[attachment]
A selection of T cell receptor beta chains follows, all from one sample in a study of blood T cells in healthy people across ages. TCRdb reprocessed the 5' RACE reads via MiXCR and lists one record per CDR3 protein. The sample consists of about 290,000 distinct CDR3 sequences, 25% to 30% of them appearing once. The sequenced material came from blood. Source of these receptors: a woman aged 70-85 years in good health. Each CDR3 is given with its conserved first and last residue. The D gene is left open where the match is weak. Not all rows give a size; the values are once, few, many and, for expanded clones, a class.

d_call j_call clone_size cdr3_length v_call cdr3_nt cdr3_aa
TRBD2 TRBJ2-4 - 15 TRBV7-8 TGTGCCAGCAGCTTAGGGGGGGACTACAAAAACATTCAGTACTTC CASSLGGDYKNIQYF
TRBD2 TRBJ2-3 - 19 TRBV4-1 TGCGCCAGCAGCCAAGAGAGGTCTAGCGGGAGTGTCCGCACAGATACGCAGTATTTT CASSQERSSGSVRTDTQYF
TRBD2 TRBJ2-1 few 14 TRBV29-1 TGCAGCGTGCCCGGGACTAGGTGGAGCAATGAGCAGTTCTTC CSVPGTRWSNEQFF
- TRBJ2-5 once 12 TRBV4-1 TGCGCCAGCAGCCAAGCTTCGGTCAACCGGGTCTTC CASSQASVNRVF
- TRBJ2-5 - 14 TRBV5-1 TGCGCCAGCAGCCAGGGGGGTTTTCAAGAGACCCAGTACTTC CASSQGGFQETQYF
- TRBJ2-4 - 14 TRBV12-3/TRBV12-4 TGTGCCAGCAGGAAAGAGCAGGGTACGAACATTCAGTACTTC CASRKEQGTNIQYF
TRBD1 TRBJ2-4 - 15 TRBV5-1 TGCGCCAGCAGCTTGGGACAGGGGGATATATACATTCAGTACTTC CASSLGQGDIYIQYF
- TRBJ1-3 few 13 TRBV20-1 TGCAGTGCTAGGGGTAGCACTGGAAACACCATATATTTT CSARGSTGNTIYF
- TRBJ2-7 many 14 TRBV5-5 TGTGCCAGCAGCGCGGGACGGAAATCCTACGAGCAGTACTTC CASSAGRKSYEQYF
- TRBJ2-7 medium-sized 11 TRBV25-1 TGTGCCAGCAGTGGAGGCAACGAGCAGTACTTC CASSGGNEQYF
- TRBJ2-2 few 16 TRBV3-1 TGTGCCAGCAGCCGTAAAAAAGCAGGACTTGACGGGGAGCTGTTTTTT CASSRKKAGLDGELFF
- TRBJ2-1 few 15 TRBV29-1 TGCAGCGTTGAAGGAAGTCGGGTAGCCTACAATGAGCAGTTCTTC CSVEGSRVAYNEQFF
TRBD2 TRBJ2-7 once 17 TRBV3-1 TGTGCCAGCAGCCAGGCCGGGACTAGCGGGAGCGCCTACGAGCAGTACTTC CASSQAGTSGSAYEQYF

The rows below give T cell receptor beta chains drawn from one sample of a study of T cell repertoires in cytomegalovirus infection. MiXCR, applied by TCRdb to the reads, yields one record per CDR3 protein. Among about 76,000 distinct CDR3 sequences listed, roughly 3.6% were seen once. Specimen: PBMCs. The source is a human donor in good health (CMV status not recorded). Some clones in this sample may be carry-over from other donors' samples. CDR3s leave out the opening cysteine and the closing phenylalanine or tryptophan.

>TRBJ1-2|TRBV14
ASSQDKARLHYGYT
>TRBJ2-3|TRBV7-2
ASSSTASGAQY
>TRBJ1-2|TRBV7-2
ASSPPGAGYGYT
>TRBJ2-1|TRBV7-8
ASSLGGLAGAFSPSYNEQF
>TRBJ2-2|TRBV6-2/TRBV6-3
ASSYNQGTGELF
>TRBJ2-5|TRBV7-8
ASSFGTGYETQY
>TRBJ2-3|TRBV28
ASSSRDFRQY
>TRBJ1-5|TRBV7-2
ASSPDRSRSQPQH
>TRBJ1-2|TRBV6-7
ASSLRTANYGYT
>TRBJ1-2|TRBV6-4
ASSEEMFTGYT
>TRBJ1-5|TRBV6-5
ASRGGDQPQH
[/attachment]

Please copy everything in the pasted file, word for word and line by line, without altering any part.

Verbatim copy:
A selection of T cell receptor beta chains follows, all from one sample in a study of blood T cells in healthy people across ages. TCRdb reprocessed the 5' RACE reads via MiXCR and lists one record per CDR3 protein. The sample consists of about 290,000 distinct CDR3 sequences, 25% to 30% of them appearing once. The sequenced material came from blood. Source of these receptors: a woman aged 70-85 years in good health. Each CDR3 is given with its conserved first and last residue. The D gene is left open where the match is weak. Not all rows give a size; the values are once, few, many and, for expanded clones, a class.

d_call j_call clone_size cdr3_length v_call cdr3_nt cdr3_aa
TRBD2 TRBJ2-4 - 15 TRBV7-8 TGTGCCAGCAGCTTAGGGGGGGACTACAAAAACATTCAGTACTTC CASSLGGDYKNIQYF
TRBD2 TRBJ2-3 - 19 TRBV4-1 TGCGCCAGCAGCCAAGAGAGGTCTAGCGGGAGTGTCCGCACAGATACGCAGTATTTT CASSQERSSGSVRTDTQYF
TRBD2 TRBJ2-1 few 14 TRBV29-1 TGCAGCGTGCCCGGGACTAGGTGGAGCAATGAGCAGTTCTTC CSVPGTRWSNEQFF
- TRBJ2-5 once 12 TRBV4-1 TGCGCCAGCAGCCAAGCTTCGGTCAACCGGGTCTTC CASSQASVNRVF
- TRBJ2-5 - 14 TRBV5-1 TGCGCCAGCAGCCAGGGGGGTTTTCAAGAGACCCAGTACTTC CASSQGGFQETQYF
- TRBJ2-4 - 14 TRBV12-3/TRBV12-4 TGTGCCAGCAGGAAAGAGCAGGGTACGAACATTCAGTACTTC CASRKEQGTNIQYF
TRBD1 TRBJ2-4 - 15 TRBV5-1 TGCGCCAGCAGCTTGGGACAGGGGGATATATACATTCAGTACTTC CASSLGQGDIYIQYF
- TRBJ1-3 few 13 TRBV20-1 TGCAGTGCTAGGGGTAGCACTGGAAACACCATATATTTT CSARGSTGNTIYF
- TRBJ2-7 many 14 TRBV5-5 TGTGCCAGCAGCGCGGGACGGAAATCCTACGAGCAGTACTTC CASSAGRKSYEQYF
- TRBJ2-7 medium-sized 11 TRBV25-1 TGTGCCAGCAGTGGAGGCAACGAGCAGTACTTC CASSGGNEQYF
- TRBJ2-2 few 16 TRBV3-1 TGTGCCAGCAGCCGTAAAAAAGCAGGACTTGACGGGGAGCTGTTTTTT CASSRKKAGLDGELFF
- TRBJ2-1 few 15 TRBV29-1 TGCAGCGTTGAAGGAAGTCGGGTAGCCTACAATGAGCAGTTCTTC CSVEGSRVAYNEQFF
TRBD2 TRBJ2-7 once 17 TRBV3-1 TGTGCCAGCAGCCAGGCCGGGACTAGCGGGAGCGCCTACGAGCAGTACTTC CASSQAGTSGSAYEQYF

The rows below give T cell receptor beta chains drawn from one sample of a study of T cell repertoires in cytomegalovirus infection. MiXCR, applied by TCRdb to the reads, yields one record per CDR3 protein. Among about 76,000 distinct CDR3 sequences listed, roughly 3.6% were seen once. Specimen: PBMCs. The source is a human donor in good health (CMV status not recorded). Some clones in this sample may be carry-over from other donors' samples. CDR3s leave out the opening cysteine and the closing phenylalanine or tryptophan.

>TRBJ1-2|TRBV14
ASSQDKARLHYGYT
>TRBJ2-3|TRBV7-2
ASSSTASGAQY
>TRBJ1-2|TRBV7-2
ASSPPGAGYGYT
>TRBJ2-1|TRBV7-8
ASSLGGLAGAFSPSYNEQF
>TRBJ2-2|TRBV6-2/TRBV6-3
ASSYNQGTGELF
>TRBJ2-5|TRBV7-8
ASSFGTGYETQY
>TRBJ2-3|TRBV28
ASSSRDFRQY
>TRBJ1-5|TRBV7-2
ASSPDRSRSQPQH
>TRBJ1-2|TRBV6-7
ASSLRTANYGYT
>TRBJ1-2|TRBV6-4
ASSEEMFTGYT
>TRBJ1-5|TRBV6-5
ASRGGDQPQH